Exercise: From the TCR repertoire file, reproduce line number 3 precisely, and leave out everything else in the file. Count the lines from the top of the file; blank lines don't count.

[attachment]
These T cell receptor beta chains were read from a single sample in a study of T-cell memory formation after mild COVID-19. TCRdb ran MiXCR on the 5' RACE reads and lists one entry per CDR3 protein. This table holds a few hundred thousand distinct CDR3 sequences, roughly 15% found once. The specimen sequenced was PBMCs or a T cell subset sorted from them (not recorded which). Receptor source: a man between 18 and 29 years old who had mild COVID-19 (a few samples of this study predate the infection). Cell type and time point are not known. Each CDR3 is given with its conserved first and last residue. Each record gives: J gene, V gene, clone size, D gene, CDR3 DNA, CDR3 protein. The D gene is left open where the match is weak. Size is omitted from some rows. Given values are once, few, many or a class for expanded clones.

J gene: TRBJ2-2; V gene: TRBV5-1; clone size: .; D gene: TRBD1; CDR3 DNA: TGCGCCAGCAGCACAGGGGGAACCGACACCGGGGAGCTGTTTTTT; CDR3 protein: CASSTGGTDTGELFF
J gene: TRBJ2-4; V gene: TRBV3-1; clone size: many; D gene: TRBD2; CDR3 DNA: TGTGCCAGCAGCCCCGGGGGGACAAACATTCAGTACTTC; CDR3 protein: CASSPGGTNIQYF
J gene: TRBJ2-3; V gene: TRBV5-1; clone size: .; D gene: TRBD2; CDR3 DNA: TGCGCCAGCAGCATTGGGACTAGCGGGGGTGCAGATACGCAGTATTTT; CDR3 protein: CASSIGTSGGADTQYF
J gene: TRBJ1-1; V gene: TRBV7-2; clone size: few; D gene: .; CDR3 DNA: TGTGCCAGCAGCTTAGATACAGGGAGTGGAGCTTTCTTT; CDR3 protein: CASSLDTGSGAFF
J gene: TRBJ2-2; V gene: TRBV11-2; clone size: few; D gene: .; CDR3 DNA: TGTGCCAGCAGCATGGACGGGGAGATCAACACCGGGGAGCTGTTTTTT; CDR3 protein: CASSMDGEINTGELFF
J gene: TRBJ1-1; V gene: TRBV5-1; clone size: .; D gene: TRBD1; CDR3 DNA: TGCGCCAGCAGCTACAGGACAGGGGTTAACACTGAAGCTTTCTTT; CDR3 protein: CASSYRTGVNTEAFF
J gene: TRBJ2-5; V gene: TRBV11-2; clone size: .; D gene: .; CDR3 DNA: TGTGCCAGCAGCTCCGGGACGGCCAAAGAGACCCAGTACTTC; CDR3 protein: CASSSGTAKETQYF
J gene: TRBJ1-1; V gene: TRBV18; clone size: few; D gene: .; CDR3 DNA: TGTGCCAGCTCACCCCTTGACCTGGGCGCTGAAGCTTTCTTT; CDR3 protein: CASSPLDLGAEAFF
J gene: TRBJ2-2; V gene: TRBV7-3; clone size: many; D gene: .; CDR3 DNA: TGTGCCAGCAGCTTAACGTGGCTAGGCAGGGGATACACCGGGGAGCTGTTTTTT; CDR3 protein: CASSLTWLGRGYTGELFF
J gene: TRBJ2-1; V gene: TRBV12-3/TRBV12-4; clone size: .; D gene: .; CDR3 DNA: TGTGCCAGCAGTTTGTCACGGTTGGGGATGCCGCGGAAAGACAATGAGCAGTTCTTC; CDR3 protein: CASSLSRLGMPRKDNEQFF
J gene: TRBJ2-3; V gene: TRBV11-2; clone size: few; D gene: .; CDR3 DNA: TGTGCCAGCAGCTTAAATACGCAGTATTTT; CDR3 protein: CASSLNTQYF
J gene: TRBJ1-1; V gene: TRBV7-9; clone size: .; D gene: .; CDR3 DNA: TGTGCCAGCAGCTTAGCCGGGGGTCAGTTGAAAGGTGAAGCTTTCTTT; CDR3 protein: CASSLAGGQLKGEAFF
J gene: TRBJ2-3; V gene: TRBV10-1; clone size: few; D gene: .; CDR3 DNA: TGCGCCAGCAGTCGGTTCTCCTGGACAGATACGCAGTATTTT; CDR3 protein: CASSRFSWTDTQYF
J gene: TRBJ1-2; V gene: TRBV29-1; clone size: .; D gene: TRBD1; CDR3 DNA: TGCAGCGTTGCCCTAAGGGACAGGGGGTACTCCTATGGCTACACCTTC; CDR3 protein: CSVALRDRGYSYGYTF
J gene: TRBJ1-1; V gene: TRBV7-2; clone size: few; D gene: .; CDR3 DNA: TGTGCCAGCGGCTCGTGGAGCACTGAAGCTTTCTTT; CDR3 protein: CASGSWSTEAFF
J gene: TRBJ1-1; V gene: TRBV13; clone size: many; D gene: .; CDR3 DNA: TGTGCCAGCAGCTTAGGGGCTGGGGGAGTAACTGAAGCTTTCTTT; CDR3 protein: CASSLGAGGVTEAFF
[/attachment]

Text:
J gene: TRBJ2-4; V gene: TRBV3-1; clone size: many; D gene: TRBD2; CDR3 DNA: TGTGCCAGCAGCCCCGGGGGGACAAACATTCAGTACTTC; CDR3 protein: CASSPGGTNIQYF